Monday, Oct 5 at noon, 6050 ISR
Colter Mitchell: Biological consequences of poverty
This paper examines the effects of perceived fertility regulation costs on couples’ contraceptive behavior. These perceived costs—here measured by both general attitudes toward the acceptability of contraception and by attitudes toward specific dimensions of multiple contraceptive methods—are theorized to influence fertility limiting behavior independent of the actual costs of contraception. This analysis is made possible by unique data from Nepal, which contain measures of both women’s and men’s perceptions of the availability, effectiveness, and side effects of multiple contraceptive methods, and 9 years of prospective, monthly contraceptive use data. Findings indicate that husbands’ perceptions of fertility regulation costs have strong consistent effects on method use, independent of their wives perceptions. Further, in this setting, the male contraceptive methods are viewed more positively than female methods by both men and women.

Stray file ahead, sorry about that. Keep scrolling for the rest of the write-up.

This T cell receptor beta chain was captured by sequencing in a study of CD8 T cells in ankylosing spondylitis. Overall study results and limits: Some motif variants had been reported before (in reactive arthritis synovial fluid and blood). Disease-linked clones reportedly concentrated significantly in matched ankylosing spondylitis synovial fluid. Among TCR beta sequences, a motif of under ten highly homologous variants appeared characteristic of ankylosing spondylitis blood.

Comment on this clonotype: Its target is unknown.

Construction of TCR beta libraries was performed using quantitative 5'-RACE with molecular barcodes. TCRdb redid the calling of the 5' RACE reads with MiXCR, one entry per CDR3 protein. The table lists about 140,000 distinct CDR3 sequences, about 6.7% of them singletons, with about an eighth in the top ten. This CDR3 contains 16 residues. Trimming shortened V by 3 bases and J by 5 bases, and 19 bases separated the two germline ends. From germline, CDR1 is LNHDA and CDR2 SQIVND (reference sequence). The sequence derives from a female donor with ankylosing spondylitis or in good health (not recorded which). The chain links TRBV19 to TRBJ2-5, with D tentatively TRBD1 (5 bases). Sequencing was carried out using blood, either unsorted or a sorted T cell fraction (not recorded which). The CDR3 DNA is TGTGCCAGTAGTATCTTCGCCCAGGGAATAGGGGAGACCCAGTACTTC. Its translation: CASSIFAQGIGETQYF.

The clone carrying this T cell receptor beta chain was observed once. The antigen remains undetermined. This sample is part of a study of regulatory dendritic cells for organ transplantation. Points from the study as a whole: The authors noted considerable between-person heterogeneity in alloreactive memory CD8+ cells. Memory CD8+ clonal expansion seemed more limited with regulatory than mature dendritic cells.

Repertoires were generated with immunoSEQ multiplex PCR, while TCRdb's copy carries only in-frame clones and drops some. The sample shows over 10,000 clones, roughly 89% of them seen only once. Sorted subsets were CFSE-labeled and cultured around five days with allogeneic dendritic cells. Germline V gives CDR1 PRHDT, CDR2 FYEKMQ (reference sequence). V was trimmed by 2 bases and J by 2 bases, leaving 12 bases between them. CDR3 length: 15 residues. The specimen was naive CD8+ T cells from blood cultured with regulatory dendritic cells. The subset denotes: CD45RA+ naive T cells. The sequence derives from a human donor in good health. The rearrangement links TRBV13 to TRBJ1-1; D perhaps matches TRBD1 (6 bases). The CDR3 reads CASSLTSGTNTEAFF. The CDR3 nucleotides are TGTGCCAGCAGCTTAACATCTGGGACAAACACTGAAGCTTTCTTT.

Country of focus: Nepal.